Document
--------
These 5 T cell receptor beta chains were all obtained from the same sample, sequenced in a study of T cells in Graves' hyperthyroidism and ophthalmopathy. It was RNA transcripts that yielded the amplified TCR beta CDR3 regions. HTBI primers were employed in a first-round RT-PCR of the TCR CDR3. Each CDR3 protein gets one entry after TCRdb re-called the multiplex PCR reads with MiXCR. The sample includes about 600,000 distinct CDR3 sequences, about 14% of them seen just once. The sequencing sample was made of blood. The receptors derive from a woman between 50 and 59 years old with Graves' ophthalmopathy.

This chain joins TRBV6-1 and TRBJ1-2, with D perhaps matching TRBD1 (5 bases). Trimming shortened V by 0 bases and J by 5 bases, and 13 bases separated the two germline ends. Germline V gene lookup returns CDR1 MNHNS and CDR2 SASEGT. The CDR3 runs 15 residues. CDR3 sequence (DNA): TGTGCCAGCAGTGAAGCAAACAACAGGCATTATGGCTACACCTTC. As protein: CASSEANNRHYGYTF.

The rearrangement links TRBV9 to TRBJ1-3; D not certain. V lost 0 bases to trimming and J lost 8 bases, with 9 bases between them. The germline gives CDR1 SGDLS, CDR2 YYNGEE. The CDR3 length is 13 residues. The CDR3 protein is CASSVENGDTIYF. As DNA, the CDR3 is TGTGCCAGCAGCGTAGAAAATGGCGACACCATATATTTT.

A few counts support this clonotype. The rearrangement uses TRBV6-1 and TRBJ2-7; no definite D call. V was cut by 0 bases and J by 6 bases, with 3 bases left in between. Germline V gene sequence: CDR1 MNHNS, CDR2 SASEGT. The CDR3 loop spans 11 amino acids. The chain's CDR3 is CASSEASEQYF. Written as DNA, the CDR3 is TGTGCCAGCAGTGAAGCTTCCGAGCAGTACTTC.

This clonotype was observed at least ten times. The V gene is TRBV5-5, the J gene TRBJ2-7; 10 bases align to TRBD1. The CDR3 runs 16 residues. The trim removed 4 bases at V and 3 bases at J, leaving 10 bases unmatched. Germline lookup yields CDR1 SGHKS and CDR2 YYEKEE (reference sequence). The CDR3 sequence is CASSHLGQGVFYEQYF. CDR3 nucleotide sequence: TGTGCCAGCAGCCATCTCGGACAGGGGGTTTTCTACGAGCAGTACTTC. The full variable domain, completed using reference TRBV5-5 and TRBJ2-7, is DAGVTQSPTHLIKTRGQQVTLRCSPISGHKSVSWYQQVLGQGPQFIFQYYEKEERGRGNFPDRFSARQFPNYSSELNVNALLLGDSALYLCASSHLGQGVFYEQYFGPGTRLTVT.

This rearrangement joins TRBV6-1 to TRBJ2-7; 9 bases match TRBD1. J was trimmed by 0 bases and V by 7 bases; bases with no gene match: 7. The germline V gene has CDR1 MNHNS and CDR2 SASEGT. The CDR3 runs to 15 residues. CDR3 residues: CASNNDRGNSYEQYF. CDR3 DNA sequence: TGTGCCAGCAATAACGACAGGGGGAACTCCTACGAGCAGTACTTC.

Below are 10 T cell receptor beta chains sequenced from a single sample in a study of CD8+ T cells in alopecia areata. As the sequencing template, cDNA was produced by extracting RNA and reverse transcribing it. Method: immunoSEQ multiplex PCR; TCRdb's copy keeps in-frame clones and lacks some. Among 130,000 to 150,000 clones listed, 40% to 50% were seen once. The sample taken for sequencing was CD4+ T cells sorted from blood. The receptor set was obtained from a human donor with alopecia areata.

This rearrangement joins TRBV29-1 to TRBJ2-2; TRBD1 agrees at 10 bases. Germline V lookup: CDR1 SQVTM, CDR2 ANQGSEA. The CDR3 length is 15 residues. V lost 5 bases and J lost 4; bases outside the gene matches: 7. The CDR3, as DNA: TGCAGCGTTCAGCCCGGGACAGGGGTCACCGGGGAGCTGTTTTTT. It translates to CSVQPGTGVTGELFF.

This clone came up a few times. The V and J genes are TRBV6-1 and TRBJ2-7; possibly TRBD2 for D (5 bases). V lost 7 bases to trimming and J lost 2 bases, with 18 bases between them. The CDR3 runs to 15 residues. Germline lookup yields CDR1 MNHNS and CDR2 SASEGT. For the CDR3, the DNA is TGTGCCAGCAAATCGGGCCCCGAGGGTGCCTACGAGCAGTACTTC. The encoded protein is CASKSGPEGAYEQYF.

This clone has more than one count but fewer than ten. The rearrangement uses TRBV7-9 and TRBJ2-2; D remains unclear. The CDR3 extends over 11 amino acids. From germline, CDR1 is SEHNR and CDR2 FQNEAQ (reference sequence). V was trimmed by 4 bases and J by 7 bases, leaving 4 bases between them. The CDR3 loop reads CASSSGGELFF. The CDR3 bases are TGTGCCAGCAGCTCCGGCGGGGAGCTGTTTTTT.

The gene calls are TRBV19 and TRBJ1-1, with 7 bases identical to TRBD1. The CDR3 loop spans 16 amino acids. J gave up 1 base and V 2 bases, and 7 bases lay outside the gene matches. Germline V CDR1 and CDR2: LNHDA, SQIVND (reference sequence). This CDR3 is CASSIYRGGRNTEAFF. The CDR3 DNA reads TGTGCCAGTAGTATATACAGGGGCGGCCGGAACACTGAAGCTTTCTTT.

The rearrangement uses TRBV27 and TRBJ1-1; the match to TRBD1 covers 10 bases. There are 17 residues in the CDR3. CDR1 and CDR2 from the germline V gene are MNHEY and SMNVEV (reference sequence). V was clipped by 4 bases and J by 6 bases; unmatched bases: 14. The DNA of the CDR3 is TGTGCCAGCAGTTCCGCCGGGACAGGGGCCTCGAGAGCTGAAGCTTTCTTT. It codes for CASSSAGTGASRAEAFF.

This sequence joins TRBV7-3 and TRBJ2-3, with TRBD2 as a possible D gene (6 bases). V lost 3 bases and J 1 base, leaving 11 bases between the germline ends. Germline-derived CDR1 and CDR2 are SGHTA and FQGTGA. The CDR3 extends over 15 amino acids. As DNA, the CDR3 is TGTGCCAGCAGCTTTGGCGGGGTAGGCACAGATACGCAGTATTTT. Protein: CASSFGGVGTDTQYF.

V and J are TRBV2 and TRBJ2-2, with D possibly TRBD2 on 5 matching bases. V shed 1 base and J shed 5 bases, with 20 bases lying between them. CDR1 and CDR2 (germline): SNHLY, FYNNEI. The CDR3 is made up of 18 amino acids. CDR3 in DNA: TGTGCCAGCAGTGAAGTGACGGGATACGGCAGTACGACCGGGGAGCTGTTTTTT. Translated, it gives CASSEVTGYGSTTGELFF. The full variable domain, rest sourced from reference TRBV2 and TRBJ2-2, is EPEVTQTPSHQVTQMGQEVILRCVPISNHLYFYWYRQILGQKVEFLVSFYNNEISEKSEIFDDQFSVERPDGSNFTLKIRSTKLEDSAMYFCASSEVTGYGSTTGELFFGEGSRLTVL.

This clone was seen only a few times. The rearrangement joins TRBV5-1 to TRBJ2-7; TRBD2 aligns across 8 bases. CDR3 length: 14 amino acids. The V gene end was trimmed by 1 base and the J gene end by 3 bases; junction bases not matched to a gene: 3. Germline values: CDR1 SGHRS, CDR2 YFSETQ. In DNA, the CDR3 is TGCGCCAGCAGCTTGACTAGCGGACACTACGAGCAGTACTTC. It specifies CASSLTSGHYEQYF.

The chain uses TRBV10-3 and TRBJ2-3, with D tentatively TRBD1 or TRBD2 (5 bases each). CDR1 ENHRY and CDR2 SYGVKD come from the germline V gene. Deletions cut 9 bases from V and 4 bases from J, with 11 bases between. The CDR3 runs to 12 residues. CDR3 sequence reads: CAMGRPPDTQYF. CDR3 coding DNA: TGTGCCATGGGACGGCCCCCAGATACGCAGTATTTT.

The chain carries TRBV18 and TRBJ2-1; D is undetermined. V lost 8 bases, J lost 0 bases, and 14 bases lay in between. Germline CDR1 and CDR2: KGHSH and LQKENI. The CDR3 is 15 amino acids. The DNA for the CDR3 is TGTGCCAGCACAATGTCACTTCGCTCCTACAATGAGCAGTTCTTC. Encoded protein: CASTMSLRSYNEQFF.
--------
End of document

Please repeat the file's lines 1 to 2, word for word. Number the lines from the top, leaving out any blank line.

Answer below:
These 5 T cell receptor beta chains were all obtained from the same sample, sequenced in a study of T cells in Graves' hyperthyroidism and ophthalmopathy. It was RNA transcripts that yielded the amplified TCR beta CDR3 regions. HTBI primers were employed in a first-round RT-PCR of the TCR CDR3. Each CDR3 protein gets one entry after TCRdb re-called the multiplex PCR reads with MiXCR. The sample includes about 600,000 distinct CDR3 sequences, about 14% of them seen just once. The sequencing sample was made of blood. The receptors derive from a woman between 50 and 59 years old with Graves' ophthalmopathy.

This chain joins TRBV6-1 and TRBJ1-2, with D perhaps matching TRBD1 (5 bases). Trimming shortened V by 0 bases and J by 5 bases, and 13 bases separated the two germline ends. Germline V gene lookup returns CDR1 MNHNS and CDR2 SASEGT. The CDR3 runs 15 residues. CDR3 sequence (DNA): TGTGCCAGCAGTGAAGCAAACAACAGGCATTATGGCTACACCTTC. As protein: CASSEANNRHYGYTF.